Benchmarking MicroLite 4.0 part 1

In the previous post MicroLite 5.0 – Performance Summary we gave an overview of the performance improvement between MicroLite 4.0 and MicroLite 5.0 and mentioned that we would drill into how some of those gains were achieved.

In order to see what the cost of using the framework is, we need a benchmark. The one we built is available on GitHub MicroORM.Benchmark.

We also need a profiling tool, fortunately YourKit have kindly provided an Open Source license for their excellent .NET Profiler.

Running the benchmark against MicroLite 4.0 and running 10 iterations of inserting 100 entity instances gives us the following result (anything below 2% of the cost is excluded):

MicroLite 4.0 InsertMicroLite 4.0 Insert

Looking at this, there are a few points which are quite surprising:

  1. Using a HashSet is costing us 41% of the execution time
  2. We spend 5% of the execution time resolving the ObjectInfo
  3. We spend 4% of the execution time loading resource strings
  4. The .Each extension method is costing 6% of the execution time

new HashSet<string>() – The reason we used the HashSet is that we get O(1) lookup performance rather than O(n) with a List. It turns out however for our purposes that the List is actually more performant. The reason for this is that the cost of creating a HashSet compared to the cost of creating a List is much higher. Also, it turns out that generally we have less than 15 items in the list so even with the O(n) cost of doing list.Contains() we still end up much better off.

Resulting Change – replace HashSet with List.

Lesson – don’t make assumptions about the performance of a piece of code without verifying those assumptions are true.

ObjectInfo.For() – ObjectInfo is the class MicroLite uses to resolve the mapping details between a class and a table. The value is only created on the first call and then cached but we had a number of calls to ObjectInfo.For(instance.GetType()) throughout the code (5 separate resolutions per call to Insert).

Resulting Change – Since the ObjectInfo is used by multiple classes in the call execution, we can resolve it once and pass the value through the call stack. Changed from 5 calls to ObjectInfo.For to 2 calls.

Lesson – DRY (don’t repeat yourself) can apply to a single line of code if the result of that call can be passed to another class/method which needs it as a parameter.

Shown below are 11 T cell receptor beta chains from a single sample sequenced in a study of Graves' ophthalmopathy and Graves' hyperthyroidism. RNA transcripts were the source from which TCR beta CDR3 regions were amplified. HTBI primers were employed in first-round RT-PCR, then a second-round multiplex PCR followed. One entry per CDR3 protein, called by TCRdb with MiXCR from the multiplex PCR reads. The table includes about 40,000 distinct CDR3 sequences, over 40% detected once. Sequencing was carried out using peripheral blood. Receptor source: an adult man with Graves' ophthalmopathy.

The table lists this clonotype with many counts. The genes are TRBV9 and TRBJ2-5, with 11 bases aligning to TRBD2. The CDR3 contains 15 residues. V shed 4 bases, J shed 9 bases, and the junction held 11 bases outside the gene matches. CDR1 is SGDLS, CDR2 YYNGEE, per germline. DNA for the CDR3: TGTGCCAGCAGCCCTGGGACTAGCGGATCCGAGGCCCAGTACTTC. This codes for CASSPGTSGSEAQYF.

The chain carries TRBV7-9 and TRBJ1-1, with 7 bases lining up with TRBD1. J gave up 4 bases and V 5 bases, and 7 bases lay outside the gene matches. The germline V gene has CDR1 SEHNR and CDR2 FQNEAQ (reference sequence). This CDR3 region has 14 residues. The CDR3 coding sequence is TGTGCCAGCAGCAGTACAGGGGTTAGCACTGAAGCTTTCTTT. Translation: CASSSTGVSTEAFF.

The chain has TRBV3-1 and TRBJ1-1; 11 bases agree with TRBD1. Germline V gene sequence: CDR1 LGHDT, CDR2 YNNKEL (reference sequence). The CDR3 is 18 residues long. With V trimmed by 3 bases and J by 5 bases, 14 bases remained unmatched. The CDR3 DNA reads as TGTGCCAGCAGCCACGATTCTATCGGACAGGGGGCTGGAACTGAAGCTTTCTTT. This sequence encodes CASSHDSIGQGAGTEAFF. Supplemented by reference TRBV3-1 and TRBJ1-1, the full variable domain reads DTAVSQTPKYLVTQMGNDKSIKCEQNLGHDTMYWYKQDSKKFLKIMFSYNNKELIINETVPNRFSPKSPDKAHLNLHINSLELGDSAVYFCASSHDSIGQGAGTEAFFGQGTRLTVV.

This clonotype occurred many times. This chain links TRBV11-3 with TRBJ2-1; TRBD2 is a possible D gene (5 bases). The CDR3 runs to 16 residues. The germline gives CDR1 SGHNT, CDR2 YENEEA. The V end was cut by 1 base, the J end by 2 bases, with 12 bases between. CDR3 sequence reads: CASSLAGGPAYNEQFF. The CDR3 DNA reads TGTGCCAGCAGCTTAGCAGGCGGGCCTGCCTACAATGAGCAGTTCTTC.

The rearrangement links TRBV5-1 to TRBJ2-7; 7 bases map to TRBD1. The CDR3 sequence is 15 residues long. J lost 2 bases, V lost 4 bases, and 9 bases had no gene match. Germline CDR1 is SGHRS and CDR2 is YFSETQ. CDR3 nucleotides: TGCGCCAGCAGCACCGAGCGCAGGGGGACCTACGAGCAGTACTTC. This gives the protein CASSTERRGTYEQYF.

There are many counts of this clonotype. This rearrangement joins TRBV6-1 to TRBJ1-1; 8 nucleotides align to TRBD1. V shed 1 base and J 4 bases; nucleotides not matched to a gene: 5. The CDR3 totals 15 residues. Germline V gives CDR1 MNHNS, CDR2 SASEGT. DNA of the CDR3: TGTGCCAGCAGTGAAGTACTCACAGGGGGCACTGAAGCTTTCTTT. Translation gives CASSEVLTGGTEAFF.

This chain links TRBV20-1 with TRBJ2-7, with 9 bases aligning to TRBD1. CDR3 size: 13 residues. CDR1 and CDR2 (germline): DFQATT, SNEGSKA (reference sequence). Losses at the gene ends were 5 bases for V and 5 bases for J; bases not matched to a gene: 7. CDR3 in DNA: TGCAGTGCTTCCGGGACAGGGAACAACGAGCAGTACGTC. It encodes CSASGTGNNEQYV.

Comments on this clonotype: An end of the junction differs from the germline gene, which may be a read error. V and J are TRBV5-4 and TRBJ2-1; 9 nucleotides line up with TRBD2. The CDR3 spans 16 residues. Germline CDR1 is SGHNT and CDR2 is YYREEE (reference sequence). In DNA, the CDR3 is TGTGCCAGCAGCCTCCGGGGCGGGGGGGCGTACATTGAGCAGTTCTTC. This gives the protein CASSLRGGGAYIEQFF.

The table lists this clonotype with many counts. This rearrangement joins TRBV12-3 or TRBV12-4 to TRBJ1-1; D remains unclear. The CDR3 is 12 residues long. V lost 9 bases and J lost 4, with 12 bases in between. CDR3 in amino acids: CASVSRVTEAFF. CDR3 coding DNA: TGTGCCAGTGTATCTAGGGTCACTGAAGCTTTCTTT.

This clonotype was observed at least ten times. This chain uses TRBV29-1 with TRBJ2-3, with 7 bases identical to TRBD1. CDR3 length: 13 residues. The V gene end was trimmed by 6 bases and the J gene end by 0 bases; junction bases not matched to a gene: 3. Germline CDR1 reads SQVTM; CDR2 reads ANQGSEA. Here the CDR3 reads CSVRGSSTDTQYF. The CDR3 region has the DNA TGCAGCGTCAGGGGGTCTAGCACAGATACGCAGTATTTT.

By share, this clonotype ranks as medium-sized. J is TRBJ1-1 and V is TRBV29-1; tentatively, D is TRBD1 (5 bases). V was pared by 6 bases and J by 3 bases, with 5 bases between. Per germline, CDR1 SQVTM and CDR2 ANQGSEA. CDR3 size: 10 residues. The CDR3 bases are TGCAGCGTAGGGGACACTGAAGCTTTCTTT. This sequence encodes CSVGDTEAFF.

ResourceManager.GetString() – The only thing the resource files are used for by MicroLite is to contain log messages which may be written to the logger. In MicroLite 4.0, the logging statements looked like this:


The reason for the TryLogDebug method is that if no logging library was registered, the log would be null so we created an extension method to verify that the log wasn’t null before calling it. The problem with this as it turns out is that the cost of resolving the resource message is incurred for every call regardless of whether a logger is actually specified or even cares about the level of the log statement.

Resulting Change – In MicroLite 5.0, we have made 2 changes to the logger. Firstly, we always return a log instance (even if it doesn’t write to anything). Secondly, we add IsDebug etc properties which are checked before calling the method:

if (log.IsDebug)

Lesson – avoid doing unnecessary work

IEnumerable.Each() – This is your typical combination of Extension Methods and Lambdas – pretty much every project since .NET 3.5 has probably included the following:

internal static void Each<T>(this IEnumerable<T> source, Action<T> action)
    foreach (var item in source)

MicroLite 4.0 made extensive use of this – for example invoking the IListeners:

this.listeners.Each(l => l.BeforeInsert(instance));
this.listeners.Reverse().Each(l => l.AfterInsert(instance, identifier));

Nice one liners I’m sure you’ll agree & perfectly readable. There are however some “hidden” factors here, the lambda l => l... is created each time the method is called which incurs an object allocation (cheap) and extra work for the garbage collector to clean up after it (not so cheap). Also, an enumerator is created for the iteration of the foreach which again needs allocation and clean up.

Resulting Change – In MicroLite 5.0, we have removed the extension method and reverted to a standard for loop:

for (int i = 0; i < this.listeners.Count; i++)
for (int i = this.listeners.Count - 1; i >= 0; i--)
    this.listeners[i].AfterInsert(instance, identifier);

Lesson – avoid doing unnecessary work & nice code is not necessarily fast code. Now before you all count this as a needless micro optimisation, I’m not suggesting you go an revert back to for loop in your own code! However where performance is more critical then it can make a difference. For standard line of business code – the stuff we mostly write all day at work, stick with the lambdas & readability unless you can prove that the payoff is worth it.

That’s probably enough for one post, we’ll go into more in the next post. For the curious among you, here’s the insert cost in MicroLite 5.0 (there are more changes than just those mentioned in this post which make up the difference):

MicroLite 5.0 InsertMicroLite 5.0 Insert

As you can see, MicroLite 5.0 introduces far less overhead in it’s use.


One thought on “Benchmarking MicroLite 4.0 part 1

  1. Pingback: Benchmarking MicroLite 4.0 part 2 | MicroLite ORM

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